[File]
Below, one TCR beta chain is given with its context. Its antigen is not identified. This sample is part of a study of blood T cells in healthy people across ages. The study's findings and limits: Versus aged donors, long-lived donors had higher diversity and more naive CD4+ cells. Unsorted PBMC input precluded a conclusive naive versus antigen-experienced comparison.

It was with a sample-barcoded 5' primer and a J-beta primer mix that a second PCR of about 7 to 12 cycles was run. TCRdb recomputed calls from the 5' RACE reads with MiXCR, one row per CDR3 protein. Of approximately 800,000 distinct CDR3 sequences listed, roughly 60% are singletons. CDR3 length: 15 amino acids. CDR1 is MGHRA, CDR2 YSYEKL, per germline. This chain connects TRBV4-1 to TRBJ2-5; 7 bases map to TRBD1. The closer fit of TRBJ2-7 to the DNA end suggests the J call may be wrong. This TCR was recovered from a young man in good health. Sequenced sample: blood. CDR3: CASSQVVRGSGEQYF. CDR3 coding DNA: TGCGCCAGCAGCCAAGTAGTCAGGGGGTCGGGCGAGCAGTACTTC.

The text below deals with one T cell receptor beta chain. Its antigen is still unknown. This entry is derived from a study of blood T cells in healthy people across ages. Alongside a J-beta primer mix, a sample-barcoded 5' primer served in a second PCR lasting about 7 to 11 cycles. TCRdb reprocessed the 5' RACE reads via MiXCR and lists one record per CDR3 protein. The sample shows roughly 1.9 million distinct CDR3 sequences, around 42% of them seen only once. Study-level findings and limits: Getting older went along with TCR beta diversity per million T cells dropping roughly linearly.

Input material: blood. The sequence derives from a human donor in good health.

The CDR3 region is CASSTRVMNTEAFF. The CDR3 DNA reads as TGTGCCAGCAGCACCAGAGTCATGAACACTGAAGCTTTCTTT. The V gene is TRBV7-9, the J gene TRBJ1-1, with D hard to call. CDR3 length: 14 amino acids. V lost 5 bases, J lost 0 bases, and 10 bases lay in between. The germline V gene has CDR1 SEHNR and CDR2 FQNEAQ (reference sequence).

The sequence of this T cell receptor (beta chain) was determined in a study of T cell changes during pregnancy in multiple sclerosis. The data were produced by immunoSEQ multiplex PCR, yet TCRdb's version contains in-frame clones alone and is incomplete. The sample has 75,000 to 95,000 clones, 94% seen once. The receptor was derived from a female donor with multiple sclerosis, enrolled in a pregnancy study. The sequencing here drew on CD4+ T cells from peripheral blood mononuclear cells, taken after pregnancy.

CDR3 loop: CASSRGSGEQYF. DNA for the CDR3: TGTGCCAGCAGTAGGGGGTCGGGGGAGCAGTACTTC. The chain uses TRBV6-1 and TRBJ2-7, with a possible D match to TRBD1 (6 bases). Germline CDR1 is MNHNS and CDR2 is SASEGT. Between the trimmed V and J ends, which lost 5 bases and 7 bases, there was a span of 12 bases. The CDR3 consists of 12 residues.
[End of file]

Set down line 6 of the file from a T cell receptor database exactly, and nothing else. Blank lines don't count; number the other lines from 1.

The sequence of this T cell receptor (beta chain) was determined in a study of T cell changes during pregnancy in multiple sclerosis. The data were produced by immunoSEQ multiplex PCR, yet TCRdb's version contains in-frame clones alone and is incomplete. The sample has 75,000 to 95,000 clones, 94% seen once. The receptor was derived from a female donor with multiple sclerosis, enrolled in a pregnancy study. The sequencing here drew on CD4+ T cells from peripheral blood mononuclear cells, taken after pregnancy.